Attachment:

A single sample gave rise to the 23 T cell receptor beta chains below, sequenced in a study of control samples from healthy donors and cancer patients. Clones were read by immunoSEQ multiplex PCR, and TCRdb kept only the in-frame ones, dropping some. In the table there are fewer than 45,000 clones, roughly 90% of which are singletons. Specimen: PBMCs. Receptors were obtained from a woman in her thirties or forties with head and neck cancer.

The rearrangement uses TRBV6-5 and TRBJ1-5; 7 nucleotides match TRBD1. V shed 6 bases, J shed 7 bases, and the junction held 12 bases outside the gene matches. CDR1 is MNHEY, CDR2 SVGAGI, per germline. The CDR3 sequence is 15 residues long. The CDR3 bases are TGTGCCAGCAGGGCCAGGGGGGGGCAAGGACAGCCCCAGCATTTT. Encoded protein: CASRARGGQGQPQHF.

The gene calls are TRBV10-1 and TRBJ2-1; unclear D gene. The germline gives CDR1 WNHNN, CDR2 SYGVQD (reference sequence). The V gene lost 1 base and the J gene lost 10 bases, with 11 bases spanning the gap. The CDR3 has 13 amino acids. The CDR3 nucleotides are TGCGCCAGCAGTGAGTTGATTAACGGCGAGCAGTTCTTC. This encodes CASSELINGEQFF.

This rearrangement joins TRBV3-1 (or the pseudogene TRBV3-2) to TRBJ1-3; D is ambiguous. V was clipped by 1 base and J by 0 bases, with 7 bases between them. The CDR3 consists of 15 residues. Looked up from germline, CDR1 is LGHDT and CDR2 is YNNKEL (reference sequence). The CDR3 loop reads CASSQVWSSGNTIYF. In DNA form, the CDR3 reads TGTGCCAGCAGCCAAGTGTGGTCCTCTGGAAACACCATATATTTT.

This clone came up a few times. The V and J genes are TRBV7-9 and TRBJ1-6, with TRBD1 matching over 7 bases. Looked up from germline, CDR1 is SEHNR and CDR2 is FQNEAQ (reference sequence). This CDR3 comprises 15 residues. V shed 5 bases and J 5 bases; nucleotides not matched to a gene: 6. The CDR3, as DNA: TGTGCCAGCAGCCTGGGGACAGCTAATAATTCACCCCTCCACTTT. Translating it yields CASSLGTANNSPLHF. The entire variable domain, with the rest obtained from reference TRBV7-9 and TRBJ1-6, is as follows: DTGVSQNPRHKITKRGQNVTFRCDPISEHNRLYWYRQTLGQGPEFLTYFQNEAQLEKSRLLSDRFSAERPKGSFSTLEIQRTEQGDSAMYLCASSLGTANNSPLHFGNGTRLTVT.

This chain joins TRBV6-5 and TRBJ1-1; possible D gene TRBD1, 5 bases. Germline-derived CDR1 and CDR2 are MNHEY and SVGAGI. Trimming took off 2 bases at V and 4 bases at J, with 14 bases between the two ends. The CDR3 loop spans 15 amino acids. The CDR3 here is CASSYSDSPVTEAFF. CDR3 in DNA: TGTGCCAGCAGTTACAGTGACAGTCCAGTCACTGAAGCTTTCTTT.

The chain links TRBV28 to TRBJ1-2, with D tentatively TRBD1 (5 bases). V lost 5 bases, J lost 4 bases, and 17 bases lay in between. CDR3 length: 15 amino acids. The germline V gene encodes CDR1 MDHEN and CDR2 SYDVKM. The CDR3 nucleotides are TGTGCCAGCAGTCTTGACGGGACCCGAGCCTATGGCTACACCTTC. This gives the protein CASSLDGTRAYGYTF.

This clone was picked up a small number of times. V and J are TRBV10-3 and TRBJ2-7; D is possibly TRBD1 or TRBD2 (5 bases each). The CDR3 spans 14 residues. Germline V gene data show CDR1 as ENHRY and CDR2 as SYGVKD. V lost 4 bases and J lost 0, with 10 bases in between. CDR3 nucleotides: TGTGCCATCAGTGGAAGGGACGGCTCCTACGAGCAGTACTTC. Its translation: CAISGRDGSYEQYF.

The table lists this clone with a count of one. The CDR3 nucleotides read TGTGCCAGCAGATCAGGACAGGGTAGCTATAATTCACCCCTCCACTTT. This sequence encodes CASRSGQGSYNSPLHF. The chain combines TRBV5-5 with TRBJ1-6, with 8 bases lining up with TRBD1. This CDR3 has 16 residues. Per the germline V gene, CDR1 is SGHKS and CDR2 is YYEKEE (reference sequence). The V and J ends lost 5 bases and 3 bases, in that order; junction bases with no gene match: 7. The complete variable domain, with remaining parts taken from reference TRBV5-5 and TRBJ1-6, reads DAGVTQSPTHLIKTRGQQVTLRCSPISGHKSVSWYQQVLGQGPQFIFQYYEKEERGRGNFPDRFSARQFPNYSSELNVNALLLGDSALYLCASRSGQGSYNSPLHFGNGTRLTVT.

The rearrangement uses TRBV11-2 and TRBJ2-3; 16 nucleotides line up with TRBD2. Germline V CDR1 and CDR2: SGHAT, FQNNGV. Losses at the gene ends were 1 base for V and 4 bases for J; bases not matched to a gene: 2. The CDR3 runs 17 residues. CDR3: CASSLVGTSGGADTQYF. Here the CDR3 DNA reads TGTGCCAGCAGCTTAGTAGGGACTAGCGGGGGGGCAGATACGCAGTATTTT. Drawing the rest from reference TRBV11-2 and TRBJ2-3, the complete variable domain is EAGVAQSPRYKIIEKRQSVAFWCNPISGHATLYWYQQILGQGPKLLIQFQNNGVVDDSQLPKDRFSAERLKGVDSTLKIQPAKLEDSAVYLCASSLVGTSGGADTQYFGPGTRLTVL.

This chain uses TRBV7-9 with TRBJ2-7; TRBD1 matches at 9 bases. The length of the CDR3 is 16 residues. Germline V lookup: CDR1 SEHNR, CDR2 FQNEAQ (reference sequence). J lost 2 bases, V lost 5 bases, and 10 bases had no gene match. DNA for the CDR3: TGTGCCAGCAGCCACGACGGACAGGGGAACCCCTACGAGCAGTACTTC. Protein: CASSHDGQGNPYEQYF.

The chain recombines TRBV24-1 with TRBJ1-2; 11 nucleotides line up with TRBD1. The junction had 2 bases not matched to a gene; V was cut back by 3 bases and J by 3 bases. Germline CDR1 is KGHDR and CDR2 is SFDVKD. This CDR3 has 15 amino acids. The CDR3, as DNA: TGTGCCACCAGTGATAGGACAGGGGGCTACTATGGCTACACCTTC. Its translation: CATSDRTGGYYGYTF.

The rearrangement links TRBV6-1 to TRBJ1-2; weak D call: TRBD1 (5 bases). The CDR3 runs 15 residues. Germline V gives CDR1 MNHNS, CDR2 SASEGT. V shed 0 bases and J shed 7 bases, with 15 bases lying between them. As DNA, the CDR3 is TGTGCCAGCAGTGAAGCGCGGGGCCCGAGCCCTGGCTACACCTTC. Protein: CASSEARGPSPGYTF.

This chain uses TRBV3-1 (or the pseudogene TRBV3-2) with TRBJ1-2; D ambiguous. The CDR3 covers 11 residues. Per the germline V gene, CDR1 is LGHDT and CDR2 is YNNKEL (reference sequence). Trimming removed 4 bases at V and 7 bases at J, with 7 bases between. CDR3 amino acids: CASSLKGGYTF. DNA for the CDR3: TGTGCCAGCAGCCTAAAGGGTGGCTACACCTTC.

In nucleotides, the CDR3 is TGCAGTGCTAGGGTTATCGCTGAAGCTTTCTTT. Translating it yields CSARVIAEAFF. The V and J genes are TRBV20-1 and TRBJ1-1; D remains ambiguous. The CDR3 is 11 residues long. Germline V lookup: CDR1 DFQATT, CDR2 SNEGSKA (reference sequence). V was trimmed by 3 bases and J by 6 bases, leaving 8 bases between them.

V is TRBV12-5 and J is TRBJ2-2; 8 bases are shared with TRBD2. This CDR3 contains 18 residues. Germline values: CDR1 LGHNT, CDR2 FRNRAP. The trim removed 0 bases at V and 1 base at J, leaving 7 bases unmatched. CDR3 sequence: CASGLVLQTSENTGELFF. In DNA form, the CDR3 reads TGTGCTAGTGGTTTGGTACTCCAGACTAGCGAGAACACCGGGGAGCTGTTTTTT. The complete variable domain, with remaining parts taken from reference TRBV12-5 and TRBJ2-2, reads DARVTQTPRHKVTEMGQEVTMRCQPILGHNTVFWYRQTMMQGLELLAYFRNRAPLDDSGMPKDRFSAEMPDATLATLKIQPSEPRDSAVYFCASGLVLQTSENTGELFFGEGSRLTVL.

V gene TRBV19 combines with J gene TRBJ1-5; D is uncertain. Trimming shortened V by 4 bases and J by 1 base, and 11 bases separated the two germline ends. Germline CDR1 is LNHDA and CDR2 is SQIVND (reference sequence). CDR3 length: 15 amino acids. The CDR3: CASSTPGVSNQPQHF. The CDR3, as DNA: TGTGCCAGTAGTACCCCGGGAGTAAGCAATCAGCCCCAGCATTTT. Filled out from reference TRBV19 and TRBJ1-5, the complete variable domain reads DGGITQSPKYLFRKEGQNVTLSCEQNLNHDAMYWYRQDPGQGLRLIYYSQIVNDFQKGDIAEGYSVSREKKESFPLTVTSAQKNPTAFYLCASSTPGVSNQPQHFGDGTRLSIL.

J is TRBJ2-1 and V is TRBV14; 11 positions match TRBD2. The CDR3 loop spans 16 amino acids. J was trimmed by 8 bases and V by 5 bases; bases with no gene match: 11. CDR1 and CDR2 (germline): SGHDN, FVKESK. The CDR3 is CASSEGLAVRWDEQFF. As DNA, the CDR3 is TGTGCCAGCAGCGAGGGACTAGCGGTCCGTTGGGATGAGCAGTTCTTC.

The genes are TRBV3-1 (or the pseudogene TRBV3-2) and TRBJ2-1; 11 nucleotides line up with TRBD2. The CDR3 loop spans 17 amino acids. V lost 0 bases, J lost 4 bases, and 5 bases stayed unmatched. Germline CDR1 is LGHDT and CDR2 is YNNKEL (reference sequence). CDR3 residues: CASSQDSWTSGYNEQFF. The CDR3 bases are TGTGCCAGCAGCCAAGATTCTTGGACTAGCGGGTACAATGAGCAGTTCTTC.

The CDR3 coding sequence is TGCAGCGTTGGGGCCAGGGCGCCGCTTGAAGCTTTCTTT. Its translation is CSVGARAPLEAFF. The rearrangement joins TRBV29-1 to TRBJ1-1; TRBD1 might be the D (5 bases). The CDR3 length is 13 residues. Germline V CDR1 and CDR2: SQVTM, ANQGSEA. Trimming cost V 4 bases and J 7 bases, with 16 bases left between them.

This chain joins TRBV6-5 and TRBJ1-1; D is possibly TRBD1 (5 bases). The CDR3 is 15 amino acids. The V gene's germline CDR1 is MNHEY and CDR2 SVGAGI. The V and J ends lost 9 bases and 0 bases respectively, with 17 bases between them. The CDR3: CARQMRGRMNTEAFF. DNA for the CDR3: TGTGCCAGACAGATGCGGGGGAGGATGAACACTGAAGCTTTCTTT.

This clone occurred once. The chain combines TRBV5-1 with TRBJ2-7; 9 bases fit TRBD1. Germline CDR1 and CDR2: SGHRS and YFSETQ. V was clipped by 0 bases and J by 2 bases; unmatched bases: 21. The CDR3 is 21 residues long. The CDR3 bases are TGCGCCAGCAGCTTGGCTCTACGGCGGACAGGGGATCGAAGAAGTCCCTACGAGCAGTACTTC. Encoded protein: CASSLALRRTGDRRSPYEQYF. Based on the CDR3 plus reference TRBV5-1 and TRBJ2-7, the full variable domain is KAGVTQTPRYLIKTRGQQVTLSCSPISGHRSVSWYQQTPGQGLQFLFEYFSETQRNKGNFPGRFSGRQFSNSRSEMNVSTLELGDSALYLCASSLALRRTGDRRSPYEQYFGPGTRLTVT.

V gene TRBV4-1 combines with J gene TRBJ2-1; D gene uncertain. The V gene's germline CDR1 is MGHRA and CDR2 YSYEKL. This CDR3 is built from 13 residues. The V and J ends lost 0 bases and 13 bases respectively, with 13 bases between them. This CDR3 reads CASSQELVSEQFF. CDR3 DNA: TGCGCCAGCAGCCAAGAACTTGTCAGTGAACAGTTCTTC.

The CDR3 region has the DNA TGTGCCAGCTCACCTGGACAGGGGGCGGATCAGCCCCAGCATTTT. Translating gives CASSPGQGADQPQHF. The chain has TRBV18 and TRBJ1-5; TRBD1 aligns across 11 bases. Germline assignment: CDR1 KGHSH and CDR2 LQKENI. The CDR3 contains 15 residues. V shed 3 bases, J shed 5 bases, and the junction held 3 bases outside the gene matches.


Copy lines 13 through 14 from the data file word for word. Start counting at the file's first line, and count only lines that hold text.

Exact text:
The rearrangement links TRBV6-1 to TRBJ1-2; weak D call: TRBD1 (5 bases). The CDR3 runs 15 residues. Germline V gives CDR1 MNHNS, CDR2 SASEGT. V shed 0 bases and J shed 7 bases, with 15 bases lying between them. As DNA, the CDR3 is TGTGCCAGCAGTGAAGCGCGGGGCCCGAGCCCTGGCTACACCTTC. Protein: CASSEARGPSPGYTF.

This chain uses TRBV3-1 (or the pseudogene TRBV3-2) with TRBJ1-2; D ambiguous. The CDR3 covers 11 residues. Per the germline V gene, CDR1 is LGHDT and CDR2 is YNNKEL (reference sequence). Trimming removed 4 bases at V and 7 bases at J, with 7 bases between. CDR3 amino acids: CASSLKGGYTF. DNA for the CDR3: TGTGCCAGCAGCCTAAAGGGTGGCTACACCTTC.